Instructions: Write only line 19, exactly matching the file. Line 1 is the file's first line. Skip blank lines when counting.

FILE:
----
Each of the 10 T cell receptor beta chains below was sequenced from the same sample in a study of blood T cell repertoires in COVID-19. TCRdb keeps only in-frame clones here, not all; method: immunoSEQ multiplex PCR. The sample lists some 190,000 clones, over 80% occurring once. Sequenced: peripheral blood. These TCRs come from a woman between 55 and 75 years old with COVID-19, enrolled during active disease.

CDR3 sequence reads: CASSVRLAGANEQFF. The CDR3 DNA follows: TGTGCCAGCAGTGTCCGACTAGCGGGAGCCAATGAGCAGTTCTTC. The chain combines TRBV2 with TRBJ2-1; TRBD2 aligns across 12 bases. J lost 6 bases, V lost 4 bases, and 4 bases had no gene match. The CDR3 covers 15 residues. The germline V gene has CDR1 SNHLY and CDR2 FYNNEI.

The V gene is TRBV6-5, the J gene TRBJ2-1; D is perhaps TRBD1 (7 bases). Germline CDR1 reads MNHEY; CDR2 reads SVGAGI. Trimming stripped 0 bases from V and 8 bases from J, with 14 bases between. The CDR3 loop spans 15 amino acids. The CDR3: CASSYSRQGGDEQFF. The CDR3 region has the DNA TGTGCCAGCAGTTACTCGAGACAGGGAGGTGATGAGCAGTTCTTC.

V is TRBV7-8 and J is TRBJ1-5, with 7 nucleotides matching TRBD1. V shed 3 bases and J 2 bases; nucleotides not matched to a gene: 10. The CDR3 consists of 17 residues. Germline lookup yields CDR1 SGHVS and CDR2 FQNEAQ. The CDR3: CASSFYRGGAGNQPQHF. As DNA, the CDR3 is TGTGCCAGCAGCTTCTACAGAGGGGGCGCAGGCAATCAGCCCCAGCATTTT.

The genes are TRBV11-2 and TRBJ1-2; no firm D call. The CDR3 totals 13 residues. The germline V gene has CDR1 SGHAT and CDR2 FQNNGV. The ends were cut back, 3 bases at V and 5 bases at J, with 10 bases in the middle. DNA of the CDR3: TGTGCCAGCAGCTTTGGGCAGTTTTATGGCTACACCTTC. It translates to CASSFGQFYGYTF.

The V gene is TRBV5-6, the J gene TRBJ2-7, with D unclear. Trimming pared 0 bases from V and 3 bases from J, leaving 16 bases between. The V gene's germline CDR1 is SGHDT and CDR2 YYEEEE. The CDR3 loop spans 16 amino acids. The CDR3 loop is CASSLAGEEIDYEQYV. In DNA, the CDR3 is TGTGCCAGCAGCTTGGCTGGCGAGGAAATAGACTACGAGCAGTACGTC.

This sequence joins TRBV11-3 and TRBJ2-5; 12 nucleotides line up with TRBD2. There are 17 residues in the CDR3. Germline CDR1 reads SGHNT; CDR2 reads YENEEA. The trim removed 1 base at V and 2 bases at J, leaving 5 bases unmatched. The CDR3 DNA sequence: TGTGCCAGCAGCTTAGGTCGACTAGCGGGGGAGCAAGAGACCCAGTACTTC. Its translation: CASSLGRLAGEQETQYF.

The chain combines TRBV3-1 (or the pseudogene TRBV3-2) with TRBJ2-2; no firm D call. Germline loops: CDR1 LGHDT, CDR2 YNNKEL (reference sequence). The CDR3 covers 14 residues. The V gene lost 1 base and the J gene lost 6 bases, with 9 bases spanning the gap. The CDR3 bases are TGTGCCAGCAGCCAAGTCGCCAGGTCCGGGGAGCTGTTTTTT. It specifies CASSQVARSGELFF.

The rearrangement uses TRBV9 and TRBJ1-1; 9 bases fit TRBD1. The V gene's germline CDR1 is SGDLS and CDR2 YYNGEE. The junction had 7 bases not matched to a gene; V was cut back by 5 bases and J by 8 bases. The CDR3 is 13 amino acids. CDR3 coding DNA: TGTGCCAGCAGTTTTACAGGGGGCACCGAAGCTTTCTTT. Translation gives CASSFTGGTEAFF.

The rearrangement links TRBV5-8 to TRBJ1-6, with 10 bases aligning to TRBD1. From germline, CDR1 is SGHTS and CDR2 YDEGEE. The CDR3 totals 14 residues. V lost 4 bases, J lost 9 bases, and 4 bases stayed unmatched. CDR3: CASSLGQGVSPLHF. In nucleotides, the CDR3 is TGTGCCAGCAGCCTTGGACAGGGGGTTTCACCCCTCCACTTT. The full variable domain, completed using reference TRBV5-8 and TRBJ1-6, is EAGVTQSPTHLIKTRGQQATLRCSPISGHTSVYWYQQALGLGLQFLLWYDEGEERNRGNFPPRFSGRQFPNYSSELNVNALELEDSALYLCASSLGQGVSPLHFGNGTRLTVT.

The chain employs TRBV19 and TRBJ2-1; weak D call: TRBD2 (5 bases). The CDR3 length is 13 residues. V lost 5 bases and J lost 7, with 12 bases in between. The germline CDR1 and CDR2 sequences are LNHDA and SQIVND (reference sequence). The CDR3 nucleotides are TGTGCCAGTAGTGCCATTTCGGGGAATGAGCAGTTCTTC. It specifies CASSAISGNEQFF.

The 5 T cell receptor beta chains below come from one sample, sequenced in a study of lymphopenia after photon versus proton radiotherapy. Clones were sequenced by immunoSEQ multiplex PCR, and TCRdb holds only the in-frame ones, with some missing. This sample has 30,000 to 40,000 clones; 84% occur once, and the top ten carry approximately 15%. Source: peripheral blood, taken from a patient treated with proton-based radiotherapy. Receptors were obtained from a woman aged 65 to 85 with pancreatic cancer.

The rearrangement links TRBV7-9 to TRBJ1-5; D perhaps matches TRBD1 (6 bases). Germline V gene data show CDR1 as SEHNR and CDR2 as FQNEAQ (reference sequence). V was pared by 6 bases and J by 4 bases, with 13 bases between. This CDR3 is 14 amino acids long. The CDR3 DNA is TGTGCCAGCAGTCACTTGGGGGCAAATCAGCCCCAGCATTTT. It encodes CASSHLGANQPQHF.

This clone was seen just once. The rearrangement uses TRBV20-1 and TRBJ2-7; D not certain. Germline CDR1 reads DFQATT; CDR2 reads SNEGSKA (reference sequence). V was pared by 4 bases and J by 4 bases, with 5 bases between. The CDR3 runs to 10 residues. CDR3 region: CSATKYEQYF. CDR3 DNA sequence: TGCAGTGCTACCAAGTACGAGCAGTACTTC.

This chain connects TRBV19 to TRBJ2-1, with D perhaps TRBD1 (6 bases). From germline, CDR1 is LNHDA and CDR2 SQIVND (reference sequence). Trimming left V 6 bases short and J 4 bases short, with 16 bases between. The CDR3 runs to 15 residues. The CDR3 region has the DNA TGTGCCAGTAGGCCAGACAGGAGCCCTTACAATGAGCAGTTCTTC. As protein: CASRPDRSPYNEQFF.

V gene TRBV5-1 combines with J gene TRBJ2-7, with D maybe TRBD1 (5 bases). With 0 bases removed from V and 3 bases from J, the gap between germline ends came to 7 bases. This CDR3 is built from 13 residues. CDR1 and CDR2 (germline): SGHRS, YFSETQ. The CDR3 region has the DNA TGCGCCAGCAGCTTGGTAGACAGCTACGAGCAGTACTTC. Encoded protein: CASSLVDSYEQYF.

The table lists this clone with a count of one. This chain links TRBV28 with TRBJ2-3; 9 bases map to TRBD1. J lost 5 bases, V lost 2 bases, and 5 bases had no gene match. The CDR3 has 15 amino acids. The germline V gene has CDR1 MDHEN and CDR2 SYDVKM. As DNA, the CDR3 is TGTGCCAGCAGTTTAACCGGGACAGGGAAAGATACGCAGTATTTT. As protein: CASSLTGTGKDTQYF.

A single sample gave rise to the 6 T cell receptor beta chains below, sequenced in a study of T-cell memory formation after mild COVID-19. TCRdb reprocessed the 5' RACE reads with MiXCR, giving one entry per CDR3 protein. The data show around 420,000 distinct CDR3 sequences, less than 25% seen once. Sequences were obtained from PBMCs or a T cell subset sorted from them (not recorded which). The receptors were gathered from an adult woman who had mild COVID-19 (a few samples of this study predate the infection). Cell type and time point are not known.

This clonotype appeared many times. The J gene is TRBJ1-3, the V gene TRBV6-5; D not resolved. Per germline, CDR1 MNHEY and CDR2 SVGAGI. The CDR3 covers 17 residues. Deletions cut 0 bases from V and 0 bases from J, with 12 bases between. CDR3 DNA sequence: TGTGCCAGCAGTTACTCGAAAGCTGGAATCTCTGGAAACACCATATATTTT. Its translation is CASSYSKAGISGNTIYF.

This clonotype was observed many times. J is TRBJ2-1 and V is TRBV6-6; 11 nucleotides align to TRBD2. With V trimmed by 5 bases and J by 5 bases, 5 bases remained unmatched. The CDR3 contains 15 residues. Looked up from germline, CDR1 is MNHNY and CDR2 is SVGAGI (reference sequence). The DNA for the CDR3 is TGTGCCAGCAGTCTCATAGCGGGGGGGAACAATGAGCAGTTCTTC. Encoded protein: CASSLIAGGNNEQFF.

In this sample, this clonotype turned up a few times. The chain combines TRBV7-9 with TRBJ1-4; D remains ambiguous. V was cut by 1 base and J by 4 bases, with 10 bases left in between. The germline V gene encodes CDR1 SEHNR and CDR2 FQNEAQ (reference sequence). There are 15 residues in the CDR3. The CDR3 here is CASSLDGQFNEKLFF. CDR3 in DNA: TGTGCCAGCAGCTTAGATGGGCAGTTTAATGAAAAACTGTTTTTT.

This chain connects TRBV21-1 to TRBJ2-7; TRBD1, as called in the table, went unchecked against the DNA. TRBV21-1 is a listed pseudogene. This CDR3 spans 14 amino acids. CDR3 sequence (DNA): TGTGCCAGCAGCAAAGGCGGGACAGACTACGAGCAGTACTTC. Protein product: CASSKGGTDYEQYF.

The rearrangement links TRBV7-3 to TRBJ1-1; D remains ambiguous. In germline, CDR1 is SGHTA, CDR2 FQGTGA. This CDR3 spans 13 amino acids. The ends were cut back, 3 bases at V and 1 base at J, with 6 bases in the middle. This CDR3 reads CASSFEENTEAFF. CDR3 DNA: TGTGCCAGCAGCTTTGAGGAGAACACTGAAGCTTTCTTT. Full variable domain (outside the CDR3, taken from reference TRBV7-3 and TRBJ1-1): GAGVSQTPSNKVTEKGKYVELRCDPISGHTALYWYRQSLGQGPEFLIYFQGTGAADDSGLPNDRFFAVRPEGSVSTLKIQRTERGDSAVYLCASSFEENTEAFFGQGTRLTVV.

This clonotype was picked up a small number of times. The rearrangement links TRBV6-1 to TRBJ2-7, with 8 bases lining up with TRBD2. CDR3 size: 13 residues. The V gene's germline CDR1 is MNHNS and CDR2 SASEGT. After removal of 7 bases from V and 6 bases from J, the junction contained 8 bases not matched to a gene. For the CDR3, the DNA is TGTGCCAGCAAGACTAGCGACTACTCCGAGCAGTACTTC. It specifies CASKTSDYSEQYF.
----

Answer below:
This clonotype appeared many times. The J gene is TRBJ1-3, the V gene TRBV6-5; D not resolved. Per germline, CDR1 MNHEY and CDR2 SVGAGI. The CDR3 covers 17 residues. Deletions cut 0 bases from V and 0 bases from J, with 12 bases between. CDR3 DNA sequence: TGTGCCAGCAGTTACTCGAAAGCTGGAATCTCTGGAAACACCATATATTTT. Its translation is CASSYSKAGISGNTIYF.